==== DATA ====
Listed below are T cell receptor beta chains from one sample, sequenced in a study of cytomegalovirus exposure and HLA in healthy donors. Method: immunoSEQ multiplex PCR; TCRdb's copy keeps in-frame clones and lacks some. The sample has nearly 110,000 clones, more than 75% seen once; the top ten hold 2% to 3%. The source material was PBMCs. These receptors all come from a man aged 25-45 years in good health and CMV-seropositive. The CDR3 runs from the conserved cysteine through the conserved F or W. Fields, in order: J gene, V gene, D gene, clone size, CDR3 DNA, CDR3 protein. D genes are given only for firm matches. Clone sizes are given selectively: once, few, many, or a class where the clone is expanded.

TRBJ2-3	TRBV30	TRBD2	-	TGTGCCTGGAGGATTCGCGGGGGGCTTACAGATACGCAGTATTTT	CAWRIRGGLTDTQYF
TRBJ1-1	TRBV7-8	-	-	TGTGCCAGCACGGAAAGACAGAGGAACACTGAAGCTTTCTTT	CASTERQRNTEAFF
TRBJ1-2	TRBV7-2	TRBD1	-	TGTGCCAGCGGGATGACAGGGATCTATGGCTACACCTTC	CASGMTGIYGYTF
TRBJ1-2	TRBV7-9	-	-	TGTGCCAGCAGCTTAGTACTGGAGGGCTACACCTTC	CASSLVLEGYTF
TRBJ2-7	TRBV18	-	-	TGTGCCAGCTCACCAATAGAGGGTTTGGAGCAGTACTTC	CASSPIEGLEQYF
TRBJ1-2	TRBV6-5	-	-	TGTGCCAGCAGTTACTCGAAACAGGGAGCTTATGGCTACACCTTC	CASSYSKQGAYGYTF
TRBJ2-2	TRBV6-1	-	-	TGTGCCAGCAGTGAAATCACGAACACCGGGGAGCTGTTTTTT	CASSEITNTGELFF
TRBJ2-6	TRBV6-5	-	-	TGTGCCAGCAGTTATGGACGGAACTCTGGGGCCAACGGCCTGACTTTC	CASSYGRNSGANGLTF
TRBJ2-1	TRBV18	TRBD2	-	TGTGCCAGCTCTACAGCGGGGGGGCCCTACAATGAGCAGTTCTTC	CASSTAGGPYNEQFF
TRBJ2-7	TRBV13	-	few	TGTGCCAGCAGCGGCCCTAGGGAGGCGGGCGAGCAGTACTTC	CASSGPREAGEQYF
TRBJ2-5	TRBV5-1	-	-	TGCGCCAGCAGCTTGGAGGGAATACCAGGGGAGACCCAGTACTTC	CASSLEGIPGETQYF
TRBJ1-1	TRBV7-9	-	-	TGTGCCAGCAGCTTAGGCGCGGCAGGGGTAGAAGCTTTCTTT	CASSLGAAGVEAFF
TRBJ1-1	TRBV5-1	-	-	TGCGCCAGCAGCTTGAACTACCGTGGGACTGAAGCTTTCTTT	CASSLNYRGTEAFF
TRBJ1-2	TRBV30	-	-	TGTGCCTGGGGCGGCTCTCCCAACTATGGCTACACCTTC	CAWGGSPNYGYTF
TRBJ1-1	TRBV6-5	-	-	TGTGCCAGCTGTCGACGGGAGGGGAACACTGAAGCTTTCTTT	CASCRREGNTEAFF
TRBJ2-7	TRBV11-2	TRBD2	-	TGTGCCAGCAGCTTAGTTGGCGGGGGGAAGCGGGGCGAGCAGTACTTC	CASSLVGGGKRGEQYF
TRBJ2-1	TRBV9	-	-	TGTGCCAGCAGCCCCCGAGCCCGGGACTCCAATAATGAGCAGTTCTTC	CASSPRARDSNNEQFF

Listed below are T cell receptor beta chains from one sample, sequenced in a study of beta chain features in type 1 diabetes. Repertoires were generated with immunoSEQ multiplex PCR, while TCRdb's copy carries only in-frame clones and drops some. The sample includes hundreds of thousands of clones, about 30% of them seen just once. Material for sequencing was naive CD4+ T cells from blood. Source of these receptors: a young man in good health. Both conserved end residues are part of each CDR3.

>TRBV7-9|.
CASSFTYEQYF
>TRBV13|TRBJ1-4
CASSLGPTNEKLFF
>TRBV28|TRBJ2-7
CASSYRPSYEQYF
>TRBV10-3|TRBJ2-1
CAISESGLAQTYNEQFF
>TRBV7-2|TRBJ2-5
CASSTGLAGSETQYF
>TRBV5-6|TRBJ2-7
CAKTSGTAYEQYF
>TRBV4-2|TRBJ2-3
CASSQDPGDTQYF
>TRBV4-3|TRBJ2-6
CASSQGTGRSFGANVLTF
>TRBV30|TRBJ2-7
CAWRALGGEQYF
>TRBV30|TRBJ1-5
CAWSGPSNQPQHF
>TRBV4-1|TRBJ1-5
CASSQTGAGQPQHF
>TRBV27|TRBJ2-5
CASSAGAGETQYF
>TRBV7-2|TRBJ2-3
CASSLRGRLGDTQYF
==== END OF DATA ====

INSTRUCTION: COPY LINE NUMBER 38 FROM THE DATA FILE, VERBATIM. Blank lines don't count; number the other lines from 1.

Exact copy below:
>TRBV30|TRBJ1-5